Exploring the Management of Death: Emergency Nurses' Perceptions of Challenges and Facilitators in the Provision of End-of-Life Care in the Emergency Department.
The importance of end-of-life (EOL) care for dying patients and their families is well described; however, little research has been performed in emergency settings. The purpose of this study was to explore emergency nurses' perceptions of challenges and facilitators in the care of patients at the EOL.A mixed-methods design using survey data (N = 1,879) and focus group data (N = 17). Data were collected on questions regarding care of the EOL patient in the emergency department, specifically nurses' perceptions of the care of these patients; educational content needs; barriers to safe and effective care; and the availability of resources.High scores on the quantitative survey showed a high mean level of consistently positive attitudes and beliefs toward caring for dying patients and their families and loved ones (131.26 ± 10.88). Analysis of the focus group transcripts uncovered 9 themes, reflecting concerns around comfort and challenges with EOL care, appropriate training for nurses, and the availability of resources to provide this type of care in the emergency setting. Also noted was dissonance between the nature of emergency care and the nature of EOL care.Emergency nurses are comfortable providing EOL care in the emergency setting but note that challenges to providing good care include lack of space, time, and staff. Other challenges involve the mismatch between the goals of emergency care and those of EOL care, as well as the emotional burden of caring for the dying, especially when the appropriate resources are lacking.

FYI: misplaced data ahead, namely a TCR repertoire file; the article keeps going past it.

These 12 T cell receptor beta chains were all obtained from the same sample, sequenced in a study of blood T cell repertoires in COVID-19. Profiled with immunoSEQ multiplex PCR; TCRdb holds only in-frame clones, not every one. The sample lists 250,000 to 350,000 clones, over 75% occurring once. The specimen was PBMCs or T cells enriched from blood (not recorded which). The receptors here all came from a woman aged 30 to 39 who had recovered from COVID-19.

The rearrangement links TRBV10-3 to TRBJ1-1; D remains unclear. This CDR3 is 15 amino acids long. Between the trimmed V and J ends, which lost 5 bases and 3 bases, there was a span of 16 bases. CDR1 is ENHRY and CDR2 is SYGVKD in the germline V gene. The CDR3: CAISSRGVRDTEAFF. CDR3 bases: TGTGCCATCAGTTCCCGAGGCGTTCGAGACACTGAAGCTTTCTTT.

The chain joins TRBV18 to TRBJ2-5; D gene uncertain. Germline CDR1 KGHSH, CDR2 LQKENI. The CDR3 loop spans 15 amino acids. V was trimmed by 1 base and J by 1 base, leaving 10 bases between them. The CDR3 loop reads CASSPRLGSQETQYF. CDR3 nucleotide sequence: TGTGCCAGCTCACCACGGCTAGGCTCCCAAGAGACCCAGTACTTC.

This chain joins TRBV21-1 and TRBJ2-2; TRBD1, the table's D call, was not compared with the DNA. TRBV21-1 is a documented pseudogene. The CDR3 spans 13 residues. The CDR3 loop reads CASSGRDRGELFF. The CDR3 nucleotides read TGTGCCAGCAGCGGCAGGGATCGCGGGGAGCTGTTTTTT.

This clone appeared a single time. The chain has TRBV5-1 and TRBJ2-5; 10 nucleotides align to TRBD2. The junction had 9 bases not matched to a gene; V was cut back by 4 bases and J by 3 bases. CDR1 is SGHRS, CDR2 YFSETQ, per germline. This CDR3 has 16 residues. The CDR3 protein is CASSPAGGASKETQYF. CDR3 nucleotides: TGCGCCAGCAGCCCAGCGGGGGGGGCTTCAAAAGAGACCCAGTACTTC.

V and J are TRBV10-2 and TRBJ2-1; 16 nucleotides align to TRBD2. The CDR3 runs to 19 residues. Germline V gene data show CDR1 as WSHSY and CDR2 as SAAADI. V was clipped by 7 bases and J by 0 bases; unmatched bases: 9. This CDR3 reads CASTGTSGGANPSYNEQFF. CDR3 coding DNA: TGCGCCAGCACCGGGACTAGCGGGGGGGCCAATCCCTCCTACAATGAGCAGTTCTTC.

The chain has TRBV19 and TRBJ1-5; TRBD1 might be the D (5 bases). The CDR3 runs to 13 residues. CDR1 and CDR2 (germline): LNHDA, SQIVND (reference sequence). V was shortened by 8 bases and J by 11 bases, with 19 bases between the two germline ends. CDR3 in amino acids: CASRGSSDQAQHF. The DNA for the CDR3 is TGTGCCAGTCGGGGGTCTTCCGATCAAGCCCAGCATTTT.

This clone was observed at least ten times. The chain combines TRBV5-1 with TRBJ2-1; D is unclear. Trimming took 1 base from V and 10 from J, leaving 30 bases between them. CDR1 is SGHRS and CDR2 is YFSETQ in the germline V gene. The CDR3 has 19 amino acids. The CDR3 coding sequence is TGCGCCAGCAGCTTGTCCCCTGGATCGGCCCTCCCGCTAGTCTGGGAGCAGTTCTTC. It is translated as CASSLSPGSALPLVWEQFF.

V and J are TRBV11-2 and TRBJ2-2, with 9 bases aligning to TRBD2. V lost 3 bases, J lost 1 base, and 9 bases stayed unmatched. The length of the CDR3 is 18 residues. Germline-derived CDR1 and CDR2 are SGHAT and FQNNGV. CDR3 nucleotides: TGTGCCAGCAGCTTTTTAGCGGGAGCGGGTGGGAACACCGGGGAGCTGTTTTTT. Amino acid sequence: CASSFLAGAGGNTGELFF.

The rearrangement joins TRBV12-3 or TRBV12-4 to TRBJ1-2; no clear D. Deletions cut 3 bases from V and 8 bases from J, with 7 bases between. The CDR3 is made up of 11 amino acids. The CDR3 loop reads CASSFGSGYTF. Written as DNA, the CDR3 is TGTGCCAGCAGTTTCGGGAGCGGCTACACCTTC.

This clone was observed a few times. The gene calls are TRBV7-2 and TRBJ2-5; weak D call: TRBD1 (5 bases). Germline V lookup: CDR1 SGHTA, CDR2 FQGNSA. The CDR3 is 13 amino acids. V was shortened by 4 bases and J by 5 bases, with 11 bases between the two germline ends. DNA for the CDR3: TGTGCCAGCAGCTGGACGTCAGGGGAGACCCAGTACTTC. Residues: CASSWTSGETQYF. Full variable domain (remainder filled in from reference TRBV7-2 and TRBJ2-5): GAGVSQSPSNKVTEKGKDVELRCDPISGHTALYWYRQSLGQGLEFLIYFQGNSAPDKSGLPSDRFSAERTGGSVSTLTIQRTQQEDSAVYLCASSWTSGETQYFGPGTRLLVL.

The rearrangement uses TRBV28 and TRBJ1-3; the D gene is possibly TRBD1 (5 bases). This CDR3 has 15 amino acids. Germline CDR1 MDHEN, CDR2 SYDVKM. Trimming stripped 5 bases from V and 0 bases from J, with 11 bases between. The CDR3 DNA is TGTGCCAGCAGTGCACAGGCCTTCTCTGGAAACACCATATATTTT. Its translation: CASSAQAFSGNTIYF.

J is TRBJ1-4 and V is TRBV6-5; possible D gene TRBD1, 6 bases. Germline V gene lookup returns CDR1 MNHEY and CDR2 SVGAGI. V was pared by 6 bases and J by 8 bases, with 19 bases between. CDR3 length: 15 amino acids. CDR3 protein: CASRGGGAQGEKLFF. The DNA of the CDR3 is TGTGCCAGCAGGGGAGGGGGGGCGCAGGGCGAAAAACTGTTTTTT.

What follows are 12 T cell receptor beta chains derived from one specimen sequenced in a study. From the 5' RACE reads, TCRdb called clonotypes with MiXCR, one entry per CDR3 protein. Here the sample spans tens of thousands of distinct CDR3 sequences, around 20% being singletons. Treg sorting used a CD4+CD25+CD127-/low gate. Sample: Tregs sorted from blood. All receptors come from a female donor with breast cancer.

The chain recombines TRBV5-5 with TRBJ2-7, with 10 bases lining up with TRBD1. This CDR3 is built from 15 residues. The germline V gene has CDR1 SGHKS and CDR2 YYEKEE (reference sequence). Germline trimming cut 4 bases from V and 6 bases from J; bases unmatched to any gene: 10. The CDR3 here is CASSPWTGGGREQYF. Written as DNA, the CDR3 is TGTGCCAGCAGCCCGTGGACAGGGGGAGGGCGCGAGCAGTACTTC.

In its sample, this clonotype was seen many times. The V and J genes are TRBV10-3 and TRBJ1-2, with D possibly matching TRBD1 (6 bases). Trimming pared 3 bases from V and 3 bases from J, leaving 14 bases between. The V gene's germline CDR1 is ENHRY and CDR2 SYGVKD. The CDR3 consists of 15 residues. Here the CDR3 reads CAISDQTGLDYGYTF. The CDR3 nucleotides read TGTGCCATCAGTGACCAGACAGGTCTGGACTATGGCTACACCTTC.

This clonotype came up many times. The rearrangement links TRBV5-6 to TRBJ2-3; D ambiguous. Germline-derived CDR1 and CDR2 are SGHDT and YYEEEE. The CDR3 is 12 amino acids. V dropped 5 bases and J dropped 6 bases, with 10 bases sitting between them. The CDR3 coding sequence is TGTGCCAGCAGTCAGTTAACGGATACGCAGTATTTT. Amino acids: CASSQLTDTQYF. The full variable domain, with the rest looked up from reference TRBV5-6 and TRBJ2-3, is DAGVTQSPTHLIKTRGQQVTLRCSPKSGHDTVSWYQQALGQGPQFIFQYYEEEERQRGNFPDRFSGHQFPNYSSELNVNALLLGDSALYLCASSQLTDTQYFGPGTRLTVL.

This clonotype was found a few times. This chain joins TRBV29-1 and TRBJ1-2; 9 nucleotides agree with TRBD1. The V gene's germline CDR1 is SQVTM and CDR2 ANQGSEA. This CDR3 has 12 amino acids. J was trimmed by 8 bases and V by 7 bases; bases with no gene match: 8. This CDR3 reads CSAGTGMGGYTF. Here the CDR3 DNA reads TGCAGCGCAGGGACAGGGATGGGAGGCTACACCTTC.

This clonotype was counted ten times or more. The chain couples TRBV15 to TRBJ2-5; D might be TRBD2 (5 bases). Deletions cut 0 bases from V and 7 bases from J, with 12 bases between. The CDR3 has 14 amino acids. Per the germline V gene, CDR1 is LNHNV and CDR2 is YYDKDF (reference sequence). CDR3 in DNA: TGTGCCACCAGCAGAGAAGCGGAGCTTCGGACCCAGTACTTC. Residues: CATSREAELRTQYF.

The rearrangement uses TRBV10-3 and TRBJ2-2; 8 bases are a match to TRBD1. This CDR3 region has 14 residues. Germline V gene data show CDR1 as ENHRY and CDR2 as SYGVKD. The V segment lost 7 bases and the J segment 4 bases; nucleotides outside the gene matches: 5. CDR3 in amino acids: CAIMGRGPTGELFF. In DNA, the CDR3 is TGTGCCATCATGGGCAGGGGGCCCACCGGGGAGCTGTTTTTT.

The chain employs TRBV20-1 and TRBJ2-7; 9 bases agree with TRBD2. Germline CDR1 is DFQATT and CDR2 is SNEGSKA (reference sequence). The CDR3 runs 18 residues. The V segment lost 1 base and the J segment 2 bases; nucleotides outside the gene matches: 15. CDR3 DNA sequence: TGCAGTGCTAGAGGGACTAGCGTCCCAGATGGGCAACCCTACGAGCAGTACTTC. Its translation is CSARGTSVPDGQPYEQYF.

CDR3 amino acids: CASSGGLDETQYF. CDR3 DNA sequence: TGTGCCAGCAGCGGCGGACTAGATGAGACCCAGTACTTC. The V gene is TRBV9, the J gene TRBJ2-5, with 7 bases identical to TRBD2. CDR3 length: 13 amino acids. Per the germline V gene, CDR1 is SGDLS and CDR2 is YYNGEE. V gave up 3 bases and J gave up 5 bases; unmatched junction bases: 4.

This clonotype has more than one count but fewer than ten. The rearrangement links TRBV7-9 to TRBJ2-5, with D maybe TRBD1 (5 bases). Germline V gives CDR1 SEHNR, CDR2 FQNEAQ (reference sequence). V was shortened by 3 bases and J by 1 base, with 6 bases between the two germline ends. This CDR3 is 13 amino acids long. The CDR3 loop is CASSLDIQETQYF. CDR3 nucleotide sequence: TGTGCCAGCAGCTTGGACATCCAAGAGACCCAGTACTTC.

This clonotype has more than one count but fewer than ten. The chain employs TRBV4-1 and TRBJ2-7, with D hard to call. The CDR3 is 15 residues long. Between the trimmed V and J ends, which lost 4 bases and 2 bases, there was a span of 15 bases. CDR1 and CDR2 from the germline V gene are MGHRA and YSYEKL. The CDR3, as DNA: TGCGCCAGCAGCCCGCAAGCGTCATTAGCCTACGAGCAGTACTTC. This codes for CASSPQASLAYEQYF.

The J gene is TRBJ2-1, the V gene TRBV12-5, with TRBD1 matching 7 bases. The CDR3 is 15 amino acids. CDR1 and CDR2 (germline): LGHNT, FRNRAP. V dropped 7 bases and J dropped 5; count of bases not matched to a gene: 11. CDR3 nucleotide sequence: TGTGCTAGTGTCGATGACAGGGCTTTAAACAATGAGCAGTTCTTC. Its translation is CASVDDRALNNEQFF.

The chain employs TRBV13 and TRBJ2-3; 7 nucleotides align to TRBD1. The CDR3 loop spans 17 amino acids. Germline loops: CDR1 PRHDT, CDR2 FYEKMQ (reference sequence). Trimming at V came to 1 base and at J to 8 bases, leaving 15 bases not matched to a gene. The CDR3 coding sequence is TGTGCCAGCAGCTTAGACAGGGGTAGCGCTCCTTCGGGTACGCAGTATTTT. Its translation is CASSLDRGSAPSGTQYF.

Wolf, LA; Delao, AM; Perhats, C; Clark, PR; Moon, MD; Baker, KM; Carman, MJ; Zavotsky, KE; Lenehan, G
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